The roundabout is much better experienced via the wooden footbridges spanning its perimeter, and parking in downtown Aspen is more pleasant when it’s free at a bike rack. That’s no secret and is part of what makes the warm-weather months in Aspen so great, when the preferable method of transportation is a bike.
Pedaling to and from work and errands is now becoming a year-round capability, thanks to a growing fleet of winterized e-bikes in town. Tyler Lindsay looks like he’s dressed to go snowboarding when he leaves his home just up valley from Woody Creek, heading to his job at Aspen Skiing Co. headquarters at the Airport Business Center. The commute, mainly using the Rio Grande Trail that passes through his neighborhood, takes him 12 to 15 minutes, he says—just a few minutes longer than it takes to drive. “There’s no reason to go more than 20 miles per hour,” he says, referencing Pitkin County’s speed limit on the trail, which is a major bike thoroughfare in the summer that only recently opened to e-bikes.
In the winter, it’s “really beautiful, very quiet and a wonderful opportunity to center myself before a busy day at work,” says Lindsay, who works in event marketing.
Tim Emling, owner of the Hub of Aspen bike shop, says he has seen interest in winterized e-bikes grow in each of the four years he’s been in business. “We are seeing people really excited for an e-bike they can use in the winter,” he says. “This being Aspen, most are heavy invested in fitness, environmentally conscious and want a solution that doesn’t involve a car.”
Though many in-town residents get around on a standard bike with fat or studded tires—or fat, studded tires, if you really want to be prepared—e-bikes seem to be unlocking the trails for those living a few miles farther out of town, giving an advantage over the snow and cold that might otherwise make the ride untenable.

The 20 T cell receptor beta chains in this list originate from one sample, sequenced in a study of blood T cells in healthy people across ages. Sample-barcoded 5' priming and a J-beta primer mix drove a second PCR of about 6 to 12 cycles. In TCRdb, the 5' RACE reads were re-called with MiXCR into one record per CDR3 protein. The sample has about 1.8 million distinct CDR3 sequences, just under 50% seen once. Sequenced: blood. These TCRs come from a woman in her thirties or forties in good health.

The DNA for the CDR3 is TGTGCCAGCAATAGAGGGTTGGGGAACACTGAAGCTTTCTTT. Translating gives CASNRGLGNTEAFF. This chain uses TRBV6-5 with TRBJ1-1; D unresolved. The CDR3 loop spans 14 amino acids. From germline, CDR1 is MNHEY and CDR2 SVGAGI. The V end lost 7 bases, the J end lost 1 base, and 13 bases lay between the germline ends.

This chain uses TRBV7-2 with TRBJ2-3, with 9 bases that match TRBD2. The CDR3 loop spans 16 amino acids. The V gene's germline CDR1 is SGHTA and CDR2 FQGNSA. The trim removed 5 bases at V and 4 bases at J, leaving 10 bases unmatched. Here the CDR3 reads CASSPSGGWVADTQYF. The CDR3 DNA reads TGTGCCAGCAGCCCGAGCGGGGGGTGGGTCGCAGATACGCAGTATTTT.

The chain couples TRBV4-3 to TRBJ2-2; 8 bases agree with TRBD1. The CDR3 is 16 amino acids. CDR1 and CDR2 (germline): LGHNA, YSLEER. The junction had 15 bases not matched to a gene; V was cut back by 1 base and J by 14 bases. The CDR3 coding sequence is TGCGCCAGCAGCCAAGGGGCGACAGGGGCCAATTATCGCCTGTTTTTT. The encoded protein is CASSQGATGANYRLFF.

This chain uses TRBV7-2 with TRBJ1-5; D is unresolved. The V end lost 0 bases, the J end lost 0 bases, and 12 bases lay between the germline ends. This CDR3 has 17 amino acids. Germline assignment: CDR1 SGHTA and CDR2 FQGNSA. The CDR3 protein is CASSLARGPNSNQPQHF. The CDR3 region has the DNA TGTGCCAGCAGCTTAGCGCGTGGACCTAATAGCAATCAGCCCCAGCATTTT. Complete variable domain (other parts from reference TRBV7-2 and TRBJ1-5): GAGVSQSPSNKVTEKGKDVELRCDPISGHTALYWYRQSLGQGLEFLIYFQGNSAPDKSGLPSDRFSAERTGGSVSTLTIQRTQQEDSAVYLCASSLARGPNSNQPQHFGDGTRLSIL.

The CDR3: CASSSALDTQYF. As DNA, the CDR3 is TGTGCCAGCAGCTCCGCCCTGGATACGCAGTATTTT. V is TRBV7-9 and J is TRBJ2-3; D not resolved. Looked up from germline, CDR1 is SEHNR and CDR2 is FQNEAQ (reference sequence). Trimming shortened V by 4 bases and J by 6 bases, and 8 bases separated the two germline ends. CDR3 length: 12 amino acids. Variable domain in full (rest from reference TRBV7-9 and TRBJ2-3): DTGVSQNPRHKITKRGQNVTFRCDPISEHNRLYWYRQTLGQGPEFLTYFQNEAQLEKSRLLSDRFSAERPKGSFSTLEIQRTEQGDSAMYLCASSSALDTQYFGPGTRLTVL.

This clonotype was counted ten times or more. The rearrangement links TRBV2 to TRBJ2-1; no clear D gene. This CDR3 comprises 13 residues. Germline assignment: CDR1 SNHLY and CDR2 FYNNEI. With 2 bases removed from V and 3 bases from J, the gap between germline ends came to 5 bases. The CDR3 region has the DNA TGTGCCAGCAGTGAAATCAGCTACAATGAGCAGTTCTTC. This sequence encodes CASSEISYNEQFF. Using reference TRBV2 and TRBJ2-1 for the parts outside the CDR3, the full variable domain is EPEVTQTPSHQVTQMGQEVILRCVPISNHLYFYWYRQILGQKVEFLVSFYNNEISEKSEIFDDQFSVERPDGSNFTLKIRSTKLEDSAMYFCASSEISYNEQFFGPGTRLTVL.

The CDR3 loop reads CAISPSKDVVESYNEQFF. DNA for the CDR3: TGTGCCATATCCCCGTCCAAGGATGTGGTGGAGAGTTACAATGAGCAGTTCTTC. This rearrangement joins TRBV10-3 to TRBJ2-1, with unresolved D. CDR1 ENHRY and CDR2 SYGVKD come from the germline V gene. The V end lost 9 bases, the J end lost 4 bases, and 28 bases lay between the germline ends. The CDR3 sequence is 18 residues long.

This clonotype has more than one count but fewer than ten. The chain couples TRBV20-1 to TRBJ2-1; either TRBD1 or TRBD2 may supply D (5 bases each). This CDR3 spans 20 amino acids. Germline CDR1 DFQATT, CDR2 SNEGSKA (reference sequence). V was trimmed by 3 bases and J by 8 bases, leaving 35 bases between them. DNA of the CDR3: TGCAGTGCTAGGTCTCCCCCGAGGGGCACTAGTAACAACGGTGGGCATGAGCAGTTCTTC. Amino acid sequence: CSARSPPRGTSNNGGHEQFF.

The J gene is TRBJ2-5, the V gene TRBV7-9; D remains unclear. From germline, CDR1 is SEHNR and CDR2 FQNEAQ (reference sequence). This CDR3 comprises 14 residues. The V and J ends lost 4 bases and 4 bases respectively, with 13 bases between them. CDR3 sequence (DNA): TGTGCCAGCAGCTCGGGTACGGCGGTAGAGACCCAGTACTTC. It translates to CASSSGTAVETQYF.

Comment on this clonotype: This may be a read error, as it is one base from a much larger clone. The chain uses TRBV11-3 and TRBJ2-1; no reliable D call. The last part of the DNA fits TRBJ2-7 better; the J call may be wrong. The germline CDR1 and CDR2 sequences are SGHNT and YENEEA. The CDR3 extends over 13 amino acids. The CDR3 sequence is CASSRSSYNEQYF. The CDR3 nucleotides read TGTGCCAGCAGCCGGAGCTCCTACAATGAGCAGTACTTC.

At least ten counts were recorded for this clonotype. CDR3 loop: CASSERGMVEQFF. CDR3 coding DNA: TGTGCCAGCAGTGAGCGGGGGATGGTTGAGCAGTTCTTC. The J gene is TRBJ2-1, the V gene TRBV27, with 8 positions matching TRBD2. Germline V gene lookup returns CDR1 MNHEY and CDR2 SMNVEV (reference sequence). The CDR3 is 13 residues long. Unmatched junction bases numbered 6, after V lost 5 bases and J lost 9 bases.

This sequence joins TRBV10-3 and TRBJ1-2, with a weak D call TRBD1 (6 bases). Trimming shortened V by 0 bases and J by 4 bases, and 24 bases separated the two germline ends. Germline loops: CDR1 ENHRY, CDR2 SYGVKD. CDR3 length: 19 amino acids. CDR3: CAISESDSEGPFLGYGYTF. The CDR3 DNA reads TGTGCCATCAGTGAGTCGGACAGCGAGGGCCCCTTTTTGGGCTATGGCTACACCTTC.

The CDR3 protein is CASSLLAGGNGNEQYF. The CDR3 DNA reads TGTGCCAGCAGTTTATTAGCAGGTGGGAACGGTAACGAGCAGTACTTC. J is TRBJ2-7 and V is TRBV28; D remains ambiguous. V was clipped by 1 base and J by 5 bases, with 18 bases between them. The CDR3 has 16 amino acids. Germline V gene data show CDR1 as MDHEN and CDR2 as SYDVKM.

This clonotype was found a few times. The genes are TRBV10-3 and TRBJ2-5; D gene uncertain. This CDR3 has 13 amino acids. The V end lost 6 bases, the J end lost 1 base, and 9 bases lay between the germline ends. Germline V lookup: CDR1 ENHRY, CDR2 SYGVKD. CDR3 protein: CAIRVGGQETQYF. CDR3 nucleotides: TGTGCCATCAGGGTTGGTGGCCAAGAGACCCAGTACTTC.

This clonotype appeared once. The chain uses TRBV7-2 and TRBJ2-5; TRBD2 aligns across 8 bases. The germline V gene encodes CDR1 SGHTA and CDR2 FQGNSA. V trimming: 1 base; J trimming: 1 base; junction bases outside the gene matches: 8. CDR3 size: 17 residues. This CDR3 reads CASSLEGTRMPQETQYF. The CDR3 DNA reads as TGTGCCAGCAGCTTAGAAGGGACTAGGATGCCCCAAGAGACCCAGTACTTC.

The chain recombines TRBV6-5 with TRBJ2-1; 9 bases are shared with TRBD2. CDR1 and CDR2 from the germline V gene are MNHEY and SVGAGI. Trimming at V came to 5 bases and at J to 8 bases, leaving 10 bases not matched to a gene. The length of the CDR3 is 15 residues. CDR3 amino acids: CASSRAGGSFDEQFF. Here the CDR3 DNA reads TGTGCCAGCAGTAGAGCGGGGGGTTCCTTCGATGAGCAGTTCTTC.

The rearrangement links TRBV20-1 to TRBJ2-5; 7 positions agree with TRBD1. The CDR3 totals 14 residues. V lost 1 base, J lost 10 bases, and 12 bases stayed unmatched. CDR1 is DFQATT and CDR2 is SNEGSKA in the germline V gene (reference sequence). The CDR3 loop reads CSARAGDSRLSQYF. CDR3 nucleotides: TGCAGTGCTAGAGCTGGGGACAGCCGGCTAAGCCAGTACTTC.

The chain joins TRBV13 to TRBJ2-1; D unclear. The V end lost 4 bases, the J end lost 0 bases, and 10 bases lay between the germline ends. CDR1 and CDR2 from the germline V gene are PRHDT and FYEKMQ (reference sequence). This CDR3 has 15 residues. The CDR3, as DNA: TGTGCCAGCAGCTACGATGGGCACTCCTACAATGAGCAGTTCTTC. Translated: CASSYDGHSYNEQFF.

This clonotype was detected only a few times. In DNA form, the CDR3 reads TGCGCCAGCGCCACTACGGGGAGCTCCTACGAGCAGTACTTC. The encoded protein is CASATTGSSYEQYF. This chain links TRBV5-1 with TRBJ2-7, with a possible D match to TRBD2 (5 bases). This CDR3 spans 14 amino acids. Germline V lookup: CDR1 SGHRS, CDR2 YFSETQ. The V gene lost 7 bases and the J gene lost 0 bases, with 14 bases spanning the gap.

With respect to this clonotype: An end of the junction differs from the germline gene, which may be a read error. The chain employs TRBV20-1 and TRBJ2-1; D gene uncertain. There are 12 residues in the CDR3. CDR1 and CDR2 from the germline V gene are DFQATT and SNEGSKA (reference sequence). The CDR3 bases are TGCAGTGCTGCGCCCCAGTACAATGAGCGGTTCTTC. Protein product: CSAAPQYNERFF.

Earlier in the fall, Emling says his shop had already converted three to four standard fat bikes to e-bikes, and they are installing ski-holder tubes on even more. Lindsay says the fat-tired bike he retrofitted with a center-mounted electric drive kit is effective in as much as six inches of snow. He loves the efficiency, using 50 pounds of steel, plastic and rubber to get around versus 5,000 pounds. It helps keep him in shape and avoid “winter-fitness decline.”
On the occasions he does drive, it can feel like a culture shock. “Every time I get in the car and turn onto Highway 82, it’s scary,” he says. Merging into a lane, his inclination is to wonder why anyone needs to go so fast. “It puts you in fight-or-flight mode—that’s why road rage is a thing,” says Lindsay.
Thankfully, there is very little of that along the Rio Grande Trail.